In winter 2021, seemingly out of nowhere, pianist and composer Andrew Nixon brought a ray of sunlight to those fortunate enough to happen upon his debut album, the self-produced In Congruence. A review can be read here. A little research revealed that Nixon was a resident of Buffalo, NY, from whose university he had graduated with a master's degree in music theory in 2012. His trio, completed by bassist Ed Croft and drummer Joe Goretti, centred their activities on Buffalo, and had thus remained unnoticed by US national radar, let along the international one.
Three years down the line, much remains unchanged. An attractive vibe of non-metropolitan cottage industry continues to surround Nixon, his trio and its work. In the period between the two albums, it hardly needs saying, uncounted numbers of inferior ones have been hyped from the rooftops by record labels. Musically, the group remains fad free, dealing in classic post-Bill Evans interactive piano trioism, with lyricism and harmonic and rhythmic exploration at the forefront. The liner notes for the new album are, as previously, written by Paul Hofmann, with whom Nixon once studied at the Eastman School of Music in Rochester, NY. Like its predecessor, Outside Agitators is self-produced, and well so, with resonant sound and strong presence.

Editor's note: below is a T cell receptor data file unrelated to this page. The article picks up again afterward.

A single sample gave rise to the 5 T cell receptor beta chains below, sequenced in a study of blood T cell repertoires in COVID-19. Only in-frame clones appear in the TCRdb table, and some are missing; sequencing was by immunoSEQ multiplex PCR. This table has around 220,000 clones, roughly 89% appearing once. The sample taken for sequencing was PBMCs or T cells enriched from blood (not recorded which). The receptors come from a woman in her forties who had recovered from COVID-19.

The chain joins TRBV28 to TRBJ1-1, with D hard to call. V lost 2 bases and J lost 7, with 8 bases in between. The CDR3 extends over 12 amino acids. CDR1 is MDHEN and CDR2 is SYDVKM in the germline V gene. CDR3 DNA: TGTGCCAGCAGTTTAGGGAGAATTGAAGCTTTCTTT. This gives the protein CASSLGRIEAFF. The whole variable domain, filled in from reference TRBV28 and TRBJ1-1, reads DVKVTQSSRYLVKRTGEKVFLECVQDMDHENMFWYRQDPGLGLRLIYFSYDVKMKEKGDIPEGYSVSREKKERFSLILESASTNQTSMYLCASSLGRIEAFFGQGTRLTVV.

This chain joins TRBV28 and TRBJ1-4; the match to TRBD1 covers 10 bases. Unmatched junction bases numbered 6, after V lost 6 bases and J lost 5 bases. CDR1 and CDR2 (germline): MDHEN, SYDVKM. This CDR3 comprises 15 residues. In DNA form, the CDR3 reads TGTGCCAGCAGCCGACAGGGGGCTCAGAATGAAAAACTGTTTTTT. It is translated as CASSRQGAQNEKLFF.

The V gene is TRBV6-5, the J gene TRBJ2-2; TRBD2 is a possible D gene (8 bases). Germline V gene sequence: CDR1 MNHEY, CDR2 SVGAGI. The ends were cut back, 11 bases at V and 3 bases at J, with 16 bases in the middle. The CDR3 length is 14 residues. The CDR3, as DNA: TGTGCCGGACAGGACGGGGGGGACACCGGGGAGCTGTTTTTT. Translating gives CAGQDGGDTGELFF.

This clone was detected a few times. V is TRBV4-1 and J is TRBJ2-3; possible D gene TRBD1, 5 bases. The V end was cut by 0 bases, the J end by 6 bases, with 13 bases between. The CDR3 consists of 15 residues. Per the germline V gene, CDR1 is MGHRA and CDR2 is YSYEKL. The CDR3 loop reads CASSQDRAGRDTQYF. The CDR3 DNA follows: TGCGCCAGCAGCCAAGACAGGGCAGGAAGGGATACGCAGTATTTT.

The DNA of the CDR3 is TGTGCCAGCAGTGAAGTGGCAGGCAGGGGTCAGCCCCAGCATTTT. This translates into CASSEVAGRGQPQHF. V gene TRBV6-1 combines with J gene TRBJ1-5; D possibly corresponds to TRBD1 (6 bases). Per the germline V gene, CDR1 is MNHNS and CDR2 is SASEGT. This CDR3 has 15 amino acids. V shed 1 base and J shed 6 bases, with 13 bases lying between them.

What has evolved since 2021 is the standard of the trio's performance and the quality of Nixon's composing (as on the first album, all the tunes are Nixon originals). Like fine wines left to mature, both have deepened in flavour. The material is, as before, a well-balanced collection: a Thelonious Monk-like blues, a samba, a bossa nova, a brisk waltz, a couple of ballads, a Bill Evans-ian faux show tune. The music has a deceptive simplicity about it and reveals more of itself with repeated listening.
Bottom line: Nixon, Croft and Geretti have struck gold again. Great album title, too.
Outside Agitator; Azul Palida; Frost; 5-4-3; Proximity; Row Row Row; Bittersweet And Lovely; Before I Go.
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Chris May is a senior editor of All About Jazz. He was previously the editor of the pioneering magazine Black Music & Jazz Review, and more recently editor of the style / culture / history magazine Jocks & Nerds.